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28th June
2011
written by naehblog

We’re a little late to this party, but I’m hoping you’ll forgive us. Today, we’re going over the findings in Priced Out, a housing report released by the Technical Assistance Collaborative (TAC) on Monday, June 20.

The report examined Supplemental Security Income (SSI), which is targeted at disabled adults who have limited income and resources. Specifically, SSI is a federal income supplement program funded by general tax revenue to help blind, aged, and disabled people who have little or no income and provides cash to meet basic needs for food, clothing, and shelter.

Unfortunately, as the TAC report found, monthly SSI benefits amount to approximately $674/month. State supplements bring the national average up to $703/month. This is still low enough to be priced out of every single rental housing market in the country for a one-bedroom apartment, according to the report.

Even in more affordable rental markets, even for studio/efficiency housing units, rents are at least 60 percent of total monthly SSI benefits, including state supplements. This is far above the 30 percent mark, which defines of “affordable housing” and even above the 50 percent mark, which is the threshold for experiencing “severe housing cost burden.” As a national average, a person receiving SSI benefits would need to pay 112 percent of their monthly income to rent a modest, one-bedroom apartment.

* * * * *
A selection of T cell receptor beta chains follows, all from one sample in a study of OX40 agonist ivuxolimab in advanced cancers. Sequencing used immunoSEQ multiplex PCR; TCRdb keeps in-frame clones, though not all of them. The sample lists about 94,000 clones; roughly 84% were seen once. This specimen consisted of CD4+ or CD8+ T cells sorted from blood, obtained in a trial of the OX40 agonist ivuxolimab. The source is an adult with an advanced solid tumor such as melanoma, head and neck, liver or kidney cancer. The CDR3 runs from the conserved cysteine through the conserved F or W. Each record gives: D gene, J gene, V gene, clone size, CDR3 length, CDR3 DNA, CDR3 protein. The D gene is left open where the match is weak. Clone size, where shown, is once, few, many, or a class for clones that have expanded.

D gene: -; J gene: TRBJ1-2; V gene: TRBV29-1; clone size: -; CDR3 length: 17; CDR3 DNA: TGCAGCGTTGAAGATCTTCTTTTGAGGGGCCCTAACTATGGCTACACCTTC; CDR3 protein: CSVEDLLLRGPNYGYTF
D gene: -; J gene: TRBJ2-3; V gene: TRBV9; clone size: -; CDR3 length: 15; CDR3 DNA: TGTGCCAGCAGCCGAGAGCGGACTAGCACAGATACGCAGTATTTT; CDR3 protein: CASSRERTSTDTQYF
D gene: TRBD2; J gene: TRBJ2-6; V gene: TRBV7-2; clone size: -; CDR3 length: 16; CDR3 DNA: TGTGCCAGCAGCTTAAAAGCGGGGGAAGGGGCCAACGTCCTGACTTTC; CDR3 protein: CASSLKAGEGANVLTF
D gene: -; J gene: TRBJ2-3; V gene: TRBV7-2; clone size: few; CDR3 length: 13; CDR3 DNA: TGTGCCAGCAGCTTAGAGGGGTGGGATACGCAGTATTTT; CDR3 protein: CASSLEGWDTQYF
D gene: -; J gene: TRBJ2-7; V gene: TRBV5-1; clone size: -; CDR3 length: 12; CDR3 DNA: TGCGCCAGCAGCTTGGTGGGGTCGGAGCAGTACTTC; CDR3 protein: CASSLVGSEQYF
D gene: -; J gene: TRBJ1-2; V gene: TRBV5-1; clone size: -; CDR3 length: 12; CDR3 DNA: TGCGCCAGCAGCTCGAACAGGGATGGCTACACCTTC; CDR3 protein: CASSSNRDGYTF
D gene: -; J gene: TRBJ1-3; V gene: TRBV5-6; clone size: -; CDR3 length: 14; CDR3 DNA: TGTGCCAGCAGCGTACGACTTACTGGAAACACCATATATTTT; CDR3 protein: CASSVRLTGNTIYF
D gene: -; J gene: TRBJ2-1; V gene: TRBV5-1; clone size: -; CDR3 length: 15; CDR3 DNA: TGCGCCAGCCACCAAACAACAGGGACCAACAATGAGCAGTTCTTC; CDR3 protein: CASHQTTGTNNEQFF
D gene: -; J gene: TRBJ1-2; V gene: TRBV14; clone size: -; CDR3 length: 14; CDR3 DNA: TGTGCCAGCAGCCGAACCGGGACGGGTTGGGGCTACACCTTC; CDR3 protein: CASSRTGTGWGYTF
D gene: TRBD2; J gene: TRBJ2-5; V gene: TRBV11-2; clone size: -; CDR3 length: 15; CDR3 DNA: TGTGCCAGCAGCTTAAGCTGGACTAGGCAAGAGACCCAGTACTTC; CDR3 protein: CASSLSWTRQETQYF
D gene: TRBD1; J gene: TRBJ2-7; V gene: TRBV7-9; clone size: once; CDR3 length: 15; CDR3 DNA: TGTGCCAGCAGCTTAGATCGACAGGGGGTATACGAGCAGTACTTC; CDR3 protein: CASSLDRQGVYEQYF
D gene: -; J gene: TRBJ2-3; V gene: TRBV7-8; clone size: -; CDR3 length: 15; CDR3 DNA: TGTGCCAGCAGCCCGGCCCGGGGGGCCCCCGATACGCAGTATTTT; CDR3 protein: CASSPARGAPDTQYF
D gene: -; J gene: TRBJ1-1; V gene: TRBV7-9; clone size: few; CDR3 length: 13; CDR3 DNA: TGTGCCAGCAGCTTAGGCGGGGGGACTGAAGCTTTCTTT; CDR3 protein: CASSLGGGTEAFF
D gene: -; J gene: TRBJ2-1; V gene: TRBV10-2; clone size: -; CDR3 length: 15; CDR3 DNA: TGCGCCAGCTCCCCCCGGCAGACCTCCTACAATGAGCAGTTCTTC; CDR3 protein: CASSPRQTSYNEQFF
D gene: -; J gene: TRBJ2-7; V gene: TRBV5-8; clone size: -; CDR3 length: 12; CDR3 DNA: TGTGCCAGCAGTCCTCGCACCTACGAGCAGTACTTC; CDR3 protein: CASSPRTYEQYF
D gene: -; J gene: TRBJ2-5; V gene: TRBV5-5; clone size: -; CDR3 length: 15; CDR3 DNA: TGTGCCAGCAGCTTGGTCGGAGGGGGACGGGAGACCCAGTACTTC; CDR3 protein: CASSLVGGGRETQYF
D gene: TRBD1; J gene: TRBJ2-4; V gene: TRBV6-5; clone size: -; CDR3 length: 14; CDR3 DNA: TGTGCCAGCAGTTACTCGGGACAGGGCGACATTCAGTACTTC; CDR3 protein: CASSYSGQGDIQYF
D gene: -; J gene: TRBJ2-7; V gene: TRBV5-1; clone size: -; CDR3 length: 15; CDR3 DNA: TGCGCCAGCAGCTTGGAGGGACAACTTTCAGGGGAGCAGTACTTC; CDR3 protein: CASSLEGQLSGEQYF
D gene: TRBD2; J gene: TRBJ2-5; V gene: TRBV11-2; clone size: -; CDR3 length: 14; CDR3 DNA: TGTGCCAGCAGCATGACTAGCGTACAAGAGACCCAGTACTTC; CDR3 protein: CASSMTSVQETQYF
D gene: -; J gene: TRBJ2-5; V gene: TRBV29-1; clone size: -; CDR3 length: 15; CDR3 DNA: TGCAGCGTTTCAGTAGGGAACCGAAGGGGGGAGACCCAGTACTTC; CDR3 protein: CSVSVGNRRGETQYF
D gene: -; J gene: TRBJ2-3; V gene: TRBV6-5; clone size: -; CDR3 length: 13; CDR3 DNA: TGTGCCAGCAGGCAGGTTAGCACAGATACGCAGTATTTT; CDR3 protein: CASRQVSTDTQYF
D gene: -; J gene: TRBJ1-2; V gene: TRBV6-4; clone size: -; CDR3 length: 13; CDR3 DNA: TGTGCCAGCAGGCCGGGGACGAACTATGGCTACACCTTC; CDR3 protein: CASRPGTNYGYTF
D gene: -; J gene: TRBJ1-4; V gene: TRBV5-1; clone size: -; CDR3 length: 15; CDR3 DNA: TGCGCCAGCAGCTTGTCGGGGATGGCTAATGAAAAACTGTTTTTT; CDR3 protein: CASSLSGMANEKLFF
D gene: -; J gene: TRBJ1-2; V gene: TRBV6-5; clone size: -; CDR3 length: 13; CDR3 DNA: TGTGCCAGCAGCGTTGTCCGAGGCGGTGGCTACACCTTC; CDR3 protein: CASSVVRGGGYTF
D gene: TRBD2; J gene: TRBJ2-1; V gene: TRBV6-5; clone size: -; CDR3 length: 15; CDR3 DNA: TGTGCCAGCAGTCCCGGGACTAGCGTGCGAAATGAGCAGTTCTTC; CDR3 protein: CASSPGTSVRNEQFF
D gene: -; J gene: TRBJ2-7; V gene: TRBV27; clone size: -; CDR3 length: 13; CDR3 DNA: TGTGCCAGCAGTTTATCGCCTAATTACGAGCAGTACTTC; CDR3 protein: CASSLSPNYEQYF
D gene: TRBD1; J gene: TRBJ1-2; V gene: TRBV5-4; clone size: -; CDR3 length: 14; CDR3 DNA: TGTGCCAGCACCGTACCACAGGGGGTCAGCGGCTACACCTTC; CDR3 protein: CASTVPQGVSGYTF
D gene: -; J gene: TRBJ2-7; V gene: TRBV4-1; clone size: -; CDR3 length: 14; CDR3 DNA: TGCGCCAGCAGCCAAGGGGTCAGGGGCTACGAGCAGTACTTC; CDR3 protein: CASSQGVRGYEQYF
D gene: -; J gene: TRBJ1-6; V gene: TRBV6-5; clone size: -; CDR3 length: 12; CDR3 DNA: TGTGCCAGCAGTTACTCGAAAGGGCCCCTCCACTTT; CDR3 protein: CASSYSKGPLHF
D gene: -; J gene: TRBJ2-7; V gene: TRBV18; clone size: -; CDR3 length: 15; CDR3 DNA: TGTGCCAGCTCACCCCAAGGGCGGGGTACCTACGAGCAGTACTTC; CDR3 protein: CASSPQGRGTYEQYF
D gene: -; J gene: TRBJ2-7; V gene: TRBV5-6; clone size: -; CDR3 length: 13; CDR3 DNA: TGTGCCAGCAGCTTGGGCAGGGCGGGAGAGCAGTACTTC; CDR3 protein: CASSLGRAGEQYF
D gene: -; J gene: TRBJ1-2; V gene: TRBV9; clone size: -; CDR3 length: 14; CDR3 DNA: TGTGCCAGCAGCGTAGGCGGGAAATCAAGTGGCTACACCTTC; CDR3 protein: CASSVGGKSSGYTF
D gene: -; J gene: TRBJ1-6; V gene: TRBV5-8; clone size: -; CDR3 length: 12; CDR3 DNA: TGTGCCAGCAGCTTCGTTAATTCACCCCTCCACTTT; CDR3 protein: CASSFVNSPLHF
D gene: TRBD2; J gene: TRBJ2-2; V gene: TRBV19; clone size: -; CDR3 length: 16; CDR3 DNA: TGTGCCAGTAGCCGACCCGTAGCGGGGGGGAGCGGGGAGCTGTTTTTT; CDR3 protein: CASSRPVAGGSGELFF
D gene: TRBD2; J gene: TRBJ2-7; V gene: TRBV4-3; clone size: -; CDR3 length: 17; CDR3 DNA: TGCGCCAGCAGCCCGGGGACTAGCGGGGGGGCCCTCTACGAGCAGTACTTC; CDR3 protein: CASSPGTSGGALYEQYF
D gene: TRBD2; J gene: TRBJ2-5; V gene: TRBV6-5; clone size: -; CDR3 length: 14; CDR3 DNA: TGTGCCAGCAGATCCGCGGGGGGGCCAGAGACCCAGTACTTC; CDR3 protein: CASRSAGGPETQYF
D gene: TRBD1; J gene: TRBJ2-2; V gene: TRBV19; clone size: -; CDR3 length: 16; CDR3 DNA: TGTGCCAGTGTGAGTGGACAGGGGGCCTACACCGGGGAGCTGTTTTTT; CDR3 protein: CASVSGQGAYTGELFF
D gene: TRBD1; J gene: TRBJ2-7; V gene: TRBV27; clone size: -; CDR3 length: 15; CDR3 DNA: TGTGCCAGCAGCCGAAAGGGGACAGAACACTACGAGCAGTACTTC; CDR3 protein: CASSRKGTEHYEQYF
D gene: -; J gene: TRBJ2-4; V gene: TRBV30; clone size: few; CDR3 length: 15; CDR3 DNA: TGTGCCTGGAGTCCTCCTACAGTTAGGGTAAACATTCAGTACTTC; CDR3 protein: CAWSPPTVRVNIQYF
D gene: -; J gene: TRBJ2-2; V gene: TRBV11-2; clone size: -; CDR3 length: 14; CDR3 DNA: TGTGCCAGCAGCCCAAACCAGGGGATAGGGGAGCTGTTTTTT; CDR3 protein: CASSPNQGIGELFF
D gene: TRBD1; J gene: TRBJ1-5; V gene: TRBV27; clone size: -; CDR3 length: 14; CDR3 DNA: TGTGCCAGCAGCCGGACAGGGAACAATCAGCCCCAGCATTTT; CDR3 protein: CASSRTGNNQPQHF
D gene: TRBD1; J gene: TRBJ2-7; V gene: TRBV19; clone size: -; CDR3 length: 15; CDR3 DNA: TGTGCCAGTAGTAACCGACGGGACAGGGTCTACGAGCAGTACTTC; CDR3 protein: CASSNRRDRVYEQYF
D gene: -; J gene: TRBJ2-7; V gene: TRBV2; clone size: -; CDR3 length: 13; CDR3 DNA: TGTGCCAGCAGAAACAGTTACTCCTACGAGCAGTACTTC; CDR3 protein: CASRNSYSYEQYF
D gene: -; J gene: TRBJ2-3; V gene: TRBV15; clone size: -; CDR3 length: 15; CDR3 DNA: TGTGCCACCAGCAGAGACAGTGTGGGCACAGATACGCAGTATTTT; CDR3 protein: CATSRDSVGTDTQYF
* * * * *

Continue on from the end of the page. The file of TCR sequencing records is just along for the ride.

As people interested in homelessness and homeless programs and policy, we know that severe housing cost burden and poverty put people at risk of experiencing homelessness; it seems that SSI recipients experience both. In order to make this federal program work for the people it serves, we need to respect the dignity of the program’s constituents and not relegate them to a life of poverty.

As of 2010, over 4.4 million non-elderly adults rely on SSI payments. Out of Reach suggests that over 1.2 million non-elderly people live in homeless shelters, public institutions, nursing homes, other care homes, or segregated group quarters.  An estimated 700,000 are doubled up with aging parents.

In order to serve these millions of people with disabilities, we need to better assess the housing needs of this community and work to meet them in a productive way. Find out more about this report and SSI by reading the report, available on the TAC website.

1 Comment

  1. Blair Miller
    06/07/2011

    I am one of those people on SSI and in a state that does not supplment it at all. Can;t return to where i was unless i want to be continually abused verbally & emotionally. I have no place to go. Right now not anywhere